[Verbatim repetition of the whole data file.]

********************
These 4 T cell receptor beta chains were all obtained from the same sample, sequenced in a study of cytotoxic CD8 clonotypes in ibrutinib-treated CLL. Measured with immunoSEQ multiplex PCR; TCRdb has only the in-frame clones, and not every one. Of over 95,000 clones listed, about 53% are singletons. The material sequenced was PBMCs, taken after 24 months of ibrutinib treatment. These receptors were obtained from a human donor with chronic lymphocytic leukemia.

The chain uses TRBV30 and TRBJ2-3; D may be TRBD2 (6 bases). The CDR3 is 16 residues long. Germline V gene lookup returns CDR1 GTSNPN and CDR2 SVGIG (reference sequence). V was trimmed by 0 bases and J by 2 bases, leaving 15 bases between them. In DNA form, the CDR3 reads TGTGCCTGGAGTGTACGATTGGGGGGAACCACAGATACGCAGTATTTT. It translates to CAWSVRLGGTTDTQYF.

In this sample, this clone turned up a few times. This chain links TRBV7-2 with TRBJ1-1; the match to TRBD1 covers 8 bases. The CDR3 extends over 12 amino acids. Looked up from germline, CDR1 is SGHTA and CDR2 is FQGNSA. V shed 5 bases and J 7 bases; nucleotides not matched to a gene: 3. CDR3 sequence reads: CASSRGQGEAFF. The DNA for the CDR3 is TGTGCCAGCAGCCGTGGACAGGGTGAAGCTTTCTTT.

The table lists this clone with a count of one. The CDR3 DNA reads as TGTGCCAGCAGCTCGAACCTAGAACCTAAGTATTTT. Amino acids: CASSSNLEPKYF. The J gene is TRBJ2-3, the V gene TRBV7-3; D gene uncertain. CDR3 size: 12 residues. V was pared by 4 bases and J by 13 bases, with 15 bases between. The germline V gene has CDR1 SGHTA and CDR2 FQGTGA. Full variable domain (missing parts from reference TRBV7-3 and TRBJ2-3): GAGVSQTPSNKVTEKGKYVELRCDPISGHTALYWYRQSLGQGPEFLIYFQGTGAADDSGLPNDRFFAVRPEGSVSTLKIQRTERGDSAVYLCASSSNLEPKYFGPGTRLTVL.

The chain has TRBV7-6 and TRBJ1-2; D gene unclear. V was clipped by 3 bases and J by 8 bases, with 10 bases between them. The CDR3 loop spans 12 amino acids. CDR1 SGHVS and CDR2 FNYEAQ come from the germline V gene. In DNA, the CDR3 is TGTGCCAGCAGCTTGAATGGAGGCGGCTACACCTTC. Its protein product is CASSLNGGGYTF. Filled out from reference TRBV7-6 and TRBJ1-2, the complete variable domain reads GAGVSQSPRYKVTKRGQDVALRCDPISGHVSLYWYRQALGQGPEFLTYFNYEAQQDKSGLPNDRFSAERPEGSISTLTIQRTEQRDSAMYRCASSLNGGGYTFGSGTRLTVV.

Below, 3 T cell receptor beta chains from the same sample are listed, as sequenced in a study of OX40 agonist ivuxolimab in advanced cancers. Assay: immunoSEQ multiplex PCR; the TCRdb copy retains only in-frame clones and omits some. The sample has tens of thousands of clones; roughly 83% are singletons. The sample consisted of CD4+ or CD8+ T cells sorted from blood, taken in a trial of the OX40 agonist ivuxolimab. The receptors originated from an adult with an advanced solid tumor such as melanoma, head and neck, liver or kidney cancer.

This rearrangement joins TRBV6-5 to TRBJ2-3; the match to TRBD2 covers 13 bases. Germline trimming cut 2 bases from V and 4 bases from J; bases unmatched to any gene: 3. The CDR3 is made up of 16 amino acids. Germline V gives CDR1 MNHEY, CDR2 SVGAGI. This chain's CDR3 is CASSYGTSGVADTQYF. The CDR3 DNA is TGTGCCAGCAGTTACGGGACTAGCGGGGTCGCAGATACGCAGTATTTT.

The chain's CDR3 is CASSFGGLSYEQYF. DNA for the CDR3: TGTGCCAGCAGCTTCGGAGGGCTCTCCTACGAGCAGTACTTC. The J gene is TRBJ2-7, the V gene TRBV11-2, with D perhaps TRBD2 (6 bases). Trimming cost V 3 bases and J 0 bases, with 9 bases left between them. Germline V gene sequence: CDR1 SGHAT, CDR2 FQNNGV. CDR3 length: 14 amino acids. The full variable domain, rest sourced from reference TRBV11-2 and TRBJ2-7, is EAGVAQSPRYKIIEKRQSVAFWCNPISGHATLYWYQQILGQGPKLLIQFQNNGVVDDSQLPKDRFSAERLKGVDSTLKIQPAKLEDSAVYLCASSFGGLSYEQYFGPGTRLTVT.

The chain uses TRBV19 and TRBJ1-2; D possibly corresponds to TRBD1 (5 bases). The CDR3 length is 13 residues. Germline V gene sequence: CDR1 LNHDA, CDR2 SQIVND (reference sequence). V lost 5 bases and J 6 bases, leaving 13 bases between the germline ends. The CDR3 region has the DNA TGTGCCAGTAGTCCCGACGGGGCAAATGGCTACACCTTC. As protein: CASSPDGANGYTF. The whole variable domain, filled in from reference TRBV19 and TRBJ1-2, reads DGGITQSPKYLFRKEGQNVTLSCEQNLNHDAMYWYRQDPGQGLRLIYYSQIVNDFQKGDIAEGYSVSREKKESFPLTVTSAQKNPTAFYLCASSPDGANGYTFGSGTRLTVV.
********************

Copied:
These 4 T cell receptor beta chains were all obtained from the same sample, sequenced in a study of cytotoxic CD8 clonotypes in ibrutinib-treated CLL. Measured with immunoSEQ multiplex PCR; TCRdb has only the in-frame clones, and not every one. Of over 95,000 clones listed, about 53% are singletons. The material sequenced was PBMCs, taken after 24 months of ibrutinib treatment. These receptors were obtained from a human donor with chronic lymphocytic leukemia.

The chain uses TRBV30 and TRBJ2-3; D may be TRBD2 (6 bases). The CDR3 is 16 residues long. Germline V gene lookup returns CDR1 GTSNPN and CDR2 SVGIG (reference sequence). V was trimmed by 0 bases and J by 2 bases, leaving 15 bases between them. In DNA form, the CDR3 reads TGTGCCTGGAGTGTACGATTGGGGGGAACCACAGATACGCAGTATTTT. It translates to CAWSVRLGGTTDTQYF.

In this sample, this clone turned up a few times. This chain links TRBV7-2 with TRBJ1-1; the match to TRBD1 covers 8 bases. The CDR3 extends over 12 amino acids. Looked up from germline, CDR1 is SGHTA and CDR2 is FQGNSA. V shed 5 bases and J 7 bases; nucleotides not matched to a gene: 3. CDR3 sequence reads: CASSRGQGEAFF. The DNA for the CDR3 is TGTGCCAGCAGCCGTGGACAGGGTGAAGCTTTCTTT.

The table lists this clone with a count of one. The CDR3 DNA reads as TGTGCCAGCAGCTCGAACCTAGAACCTAAGTATTTT. Amino acids: CASSSNLEPKYF. The J gene is TRBJ2-3, the V gene TRBV7-3; D gene uncertain. CDR3 size: 12 residues. V was pared by 4 bases and J by 13 bases, with 15 bases between. The germline V gene has CDR1 SGHTA and CDR2 FQGTGA. Full variable domain (missing parts from reference TRBV7-3 and TRBJ2-3): GAGVSQTPSNKVTEKGKYVELRCDPISGHTALYWYRQSLGQGPEFLIYFQGTGAADDSGLPNDRFFAVRPEGSVSTLKIQRTERGDSAVYLCASSSNLEPKYFGPGTRLTVL.

The chain has TRBV7-6 and TRBJ1-2; D gene unclear. V was clipped by 3 bases and J by 8 bases, with 10 bases between them. The CDR3 loop spans 12 amino acids. CDR1 SGHVS and CDR2 FNYEAQ come from the germline V gene. In DNA, the CDR3 is TGTGCCAGCAGCTTGAATGGAGGCGGCTACACCTTC. Its protein product is CASSLNGGGYTF. Filled out from reference TRBV7-6 and TRBJ1-2, the complete variable domain reads GAGVSQSPRYKVTKRGQDVALRCDPISGHVSLYWYRQALGQGPEFLTYFNYEAQQDKSGLPNDRFSAERPEGSISTLTIQRTEQRDSAMYRCASSLNGGGYTFGSGTRLTVV.

Below, 3 T cell receptor beta chains from the same sample are listed, as sequenced in a study of OX40 agonist ivuxolimab in advanced cancers. Assay: immunoSEQ multiplex PCR; the TCRdb copy retains only in-frame clones and omits some. The sample has tens of thousands of clones; roughly 83% are singletons. The sample consisted of CD4+ or CD8+ T cells sorted from blood, taken in a trial of the OX40 agonist ivuxolimab. The receptors originated from an adult with an advanced solid tumor such as melanoma, head and neck, liver or kidney cancer.

This rearrangement joins TRBV6-5 to TRBJ2-3; the match to TRBD2 covers 13 bases. Germline trimming cut 2 bases from V and 4 bases from J; bases unmatched to any gene: 3. The CDR3 is made up of 16 amino acids. Germline V gives CDR1 MNHEY, CDR2 SVGAGI. This chain's CDR3 is CASSYGTSGVADTQYF. The CDR3 DNA is TGTGCCAGCAGTTACGGGACTAGCGGGGTCGCAGATACGCAGTATTTT.

The chain's CDR3 is CASSFGGLSYEQYF. DNA for the CDR3: TGTGCCAGCAGCTTCGGAGGGCTCTCCTACGAGCAGTACTTC. The J gene is TRBJ2-7, the V gene TRBV11-2, with D perhaps TRBD2 (6 bases). Trimming cost V 3 bases and J 0 bases, with 9 bases left between them. Germline V gene sequence: CDR1 SGHAT, CDR2 FQNNGV. CDR3 length: 14 amino acids. The full variable domain, rest sourced from reference TRBV11-2 and TRBJ2-7, is EAGVAQSPRYKIIEKRQSVAFWCNPISGHATLYWYQQILGQGPKLLIQFQNNGVVDDSQLPKDRFSAERLKGVDSTLKIQPAKLEDSAVYLCASSFGGLSYEQYFGPGTRLTVT.

The chain uses TRBV19 and TRBJ1-2; D possibly corresponds to TRBD1 (5 bases). The CDR3 length is 13 residues. Germline V gene sequence: CDR1 LNHDA, CDR2 SQIVND (reference sequence). V lost 5 bases and J 6 bases, leaving 13 bases between the germline ends. The CDR3 region has the DNA TGTGCCAGTAGTCCCGACGGGGCAAATGGCTACACCTTC. As protein: CASSPDGANGYTF. The whole variable domain, filled in from reference TRBV19 and TRBJ1-2, reads DGGITQSPKYLFRKEGQNVTLSCEQNLNHDAMYWYRQDPGQGLRLIYYSQIVNDFQKGDIAEGYSVSREKKESFPLTVTSAQKNPTAFYLCASSPDGANGYTFGSGTRLTVV.